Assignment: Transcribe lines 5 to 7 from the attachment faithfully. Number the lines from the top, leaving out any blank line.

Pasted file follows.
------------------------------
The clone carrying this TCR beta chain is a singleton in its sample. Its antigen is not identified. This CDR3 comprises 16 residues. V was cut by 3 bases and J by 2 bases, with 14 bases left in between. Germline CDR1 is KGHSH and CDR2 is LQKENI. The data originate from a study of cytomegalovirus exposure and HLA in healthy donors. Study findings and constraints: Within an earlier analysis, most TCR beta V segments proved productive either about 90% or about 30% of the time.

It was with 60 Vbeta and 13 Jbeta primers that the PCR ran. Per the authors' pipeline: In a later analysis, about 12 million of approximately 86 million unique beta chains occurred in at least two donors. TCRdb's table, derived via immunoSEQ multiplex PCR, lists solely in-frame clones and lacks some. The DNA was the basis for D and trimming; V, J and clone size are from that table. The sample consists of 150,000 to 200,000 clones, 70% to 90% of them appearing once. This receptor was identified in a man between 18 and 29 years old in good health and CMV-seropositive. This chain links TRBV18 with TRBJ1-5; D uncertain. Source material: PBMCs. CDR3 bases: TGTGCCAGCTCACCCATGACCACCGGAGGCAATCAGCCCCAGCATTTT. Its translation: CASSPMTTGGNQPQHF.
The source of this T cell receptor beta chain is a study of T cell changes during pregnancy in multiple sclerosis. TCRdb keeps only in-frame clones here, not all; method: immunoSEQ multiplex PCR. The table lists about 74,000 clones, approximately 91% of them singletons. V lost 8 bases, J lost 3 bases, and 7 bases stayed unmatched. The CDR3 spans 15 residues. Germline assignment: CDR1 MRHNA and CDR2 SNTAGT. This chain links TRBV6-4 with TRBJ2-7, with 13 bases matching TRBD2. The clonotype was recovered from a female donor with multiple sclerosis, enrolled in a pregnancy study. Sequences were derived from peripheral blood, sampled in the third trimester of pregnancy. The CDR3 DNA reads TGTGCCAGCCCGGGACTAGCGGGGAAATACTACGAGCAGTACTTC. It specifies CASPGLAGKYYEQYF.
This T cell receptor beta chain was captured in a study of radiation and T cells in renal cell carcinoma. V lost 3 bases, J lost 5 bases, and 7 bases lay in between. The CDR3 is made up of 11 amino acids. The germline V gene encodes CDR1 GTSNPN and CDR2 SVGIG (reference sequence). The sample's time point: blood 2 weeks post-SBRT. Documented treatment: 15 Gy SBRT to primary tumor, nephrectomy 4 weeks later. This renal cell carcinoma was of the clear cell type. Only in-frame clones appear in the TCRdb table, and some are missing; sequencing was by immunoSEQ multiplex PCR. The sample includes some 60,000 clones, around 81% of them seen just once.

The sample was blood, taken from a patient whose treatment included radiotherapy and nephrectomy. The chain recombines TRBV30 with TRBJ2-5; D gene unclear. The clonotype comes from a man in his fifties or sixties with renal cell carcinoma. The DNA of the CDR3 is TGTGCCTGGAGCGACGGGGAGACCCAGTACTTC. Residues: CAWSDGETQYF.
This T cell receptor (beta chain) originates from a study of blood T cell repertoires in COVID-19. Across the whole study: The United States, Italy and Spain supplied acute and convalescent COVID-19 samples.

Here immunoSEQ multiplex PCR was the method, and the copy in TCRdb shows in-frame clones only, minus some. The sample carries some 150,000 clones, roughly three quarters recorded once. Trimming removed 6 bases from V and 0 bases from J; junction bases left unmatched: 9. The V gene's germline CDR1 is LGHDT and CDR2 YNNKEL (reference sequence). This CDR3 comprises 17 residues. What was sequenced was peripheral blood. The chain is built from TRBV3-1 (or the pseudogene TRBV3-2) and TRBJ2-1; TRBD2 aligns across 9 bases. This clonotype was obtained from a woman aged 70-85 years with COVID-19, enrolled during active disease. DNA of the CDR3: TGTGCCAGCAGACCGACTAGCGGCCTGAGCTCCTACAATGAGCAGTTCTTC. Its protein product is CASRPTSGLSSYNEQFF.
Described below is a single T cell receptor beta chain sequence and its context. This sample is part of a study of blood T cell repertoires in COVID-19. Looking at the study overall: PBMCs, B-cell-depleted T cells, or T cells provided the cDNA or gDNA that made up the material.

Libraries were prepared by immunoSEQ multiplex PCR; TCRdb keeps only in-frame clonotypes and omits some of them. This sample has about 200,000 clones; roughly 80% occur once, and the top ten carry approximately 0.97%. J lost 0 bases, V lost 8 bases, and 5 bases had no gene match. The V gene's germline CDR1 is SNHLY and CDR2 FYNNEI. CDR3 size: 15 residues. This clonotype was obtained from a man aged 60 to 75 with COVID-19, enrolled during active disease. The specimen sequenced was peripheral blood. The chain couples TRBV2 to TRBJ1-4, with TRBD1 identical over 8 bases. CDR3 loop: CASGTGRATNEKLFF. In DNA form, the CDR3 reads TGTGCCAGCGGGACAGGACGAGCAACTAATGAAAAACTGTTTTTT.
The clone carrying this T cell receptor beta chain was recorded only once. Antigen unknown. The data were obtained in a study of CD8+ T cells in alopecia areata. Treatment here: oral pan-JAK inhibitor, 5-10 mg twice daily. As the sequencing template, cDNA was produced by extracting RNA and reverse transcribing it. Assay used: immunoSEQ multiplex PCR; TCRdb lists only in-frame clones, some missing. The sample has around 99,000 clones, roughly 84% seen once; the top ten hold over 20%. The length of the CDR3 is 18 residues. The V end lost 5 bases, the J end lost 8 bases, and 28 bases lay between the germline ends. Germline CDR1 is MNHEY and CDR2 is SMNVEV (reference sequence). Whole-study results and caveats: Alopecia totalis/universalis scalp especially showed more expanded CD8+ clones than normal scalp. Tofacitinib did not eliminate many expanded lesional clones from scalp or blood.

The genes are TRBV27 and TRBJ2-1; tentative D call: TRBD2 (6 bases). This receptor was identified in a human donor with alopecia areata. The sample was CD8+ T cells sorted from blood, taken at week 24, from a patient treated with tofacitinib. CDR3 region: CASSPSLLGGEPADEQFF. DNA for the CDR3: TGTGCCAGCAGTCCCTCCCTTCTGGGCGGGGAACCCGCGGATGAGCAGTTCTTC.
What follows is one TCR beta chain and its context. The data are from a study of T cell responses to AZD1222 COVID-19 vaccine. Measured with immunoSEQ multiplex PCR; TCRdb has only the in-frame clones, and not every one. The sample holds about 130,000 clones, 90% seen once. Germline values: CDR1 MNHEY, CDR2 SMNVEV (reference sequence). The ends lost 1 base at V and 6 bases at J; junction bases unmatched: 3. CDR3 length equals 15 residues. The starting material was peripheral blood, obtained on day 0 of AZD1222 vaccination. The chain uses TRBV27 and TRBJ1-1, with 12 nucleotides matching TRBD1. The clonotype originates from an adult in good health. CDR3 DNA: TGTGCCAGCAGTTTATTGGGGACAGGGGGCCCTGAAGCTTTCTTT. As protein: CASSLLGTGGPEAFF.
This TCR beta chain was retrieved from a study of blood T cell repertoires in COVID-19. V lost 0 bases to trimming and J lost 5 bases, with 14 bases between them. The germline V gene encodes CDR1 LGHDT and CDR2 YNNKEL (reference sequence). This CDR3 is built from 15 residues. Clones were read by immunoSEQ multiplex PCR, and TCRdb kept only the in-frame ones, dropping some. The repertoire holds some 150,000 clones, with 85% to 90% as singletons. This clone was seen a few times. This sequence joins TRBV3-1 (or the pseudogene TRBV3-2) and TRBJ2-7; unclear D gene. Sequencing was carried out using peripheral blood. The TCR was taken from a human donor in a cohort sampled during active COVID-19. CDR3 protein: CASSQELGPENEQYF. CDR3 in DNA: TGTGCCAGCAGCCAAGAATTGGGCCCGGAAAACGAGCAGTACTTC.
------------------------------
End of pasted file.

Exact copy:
The sample was blood, taken from a patient whose treatment included radiotherapy and nephrectomy. The chain recombines TRBV30 with TRBJ2-5; D gene unclear. The clonotype comes from a man in his fifties or sixties with renal cell carcinoma. The DNA of the CDR3 is TGTGCCTGGAGCGACGGGGAGACCCAGTACTTC. Residues: CAWSDGETQYF.
This T cell receptor (beta chain) originates from a study of blood T cell repertoires in COVID-19. Across the whole study: The United States, Italy and Spain supplied acute and convalescent COVID-19 samples.

Here immunoSEQ multiplex PCR was the method, and the copy in TCRdb shows in-frame clones only, minus some. The sample carries some 150,000 clones, roughly three quarters recorded once. Trimming removed 6 bases from V and 0 bases from J; junction bases left unmatched: 9. The V gene's germline CDR1 is LGHDT and CDR2 YNNKEL (reference sequence). This CDR3 comprises 17 residues. What was sequenced was peripheral blood. The chain is built from TRBV3-1 (or the pseudogene TRBV3-2) and TRBJ2-1; TRBD2 aligns across 9 bases. This clonotype was obtained from a woman aged 70-85 years with COVID-19, enrolled during active disease. DNA of the CDR3: TGTGCCAGCAGACCGACTAGCGGCCTGAGCTCCTACAATGAGCAGTTCTTC. Its protein product is CASRPTSGLSSYNEQFF.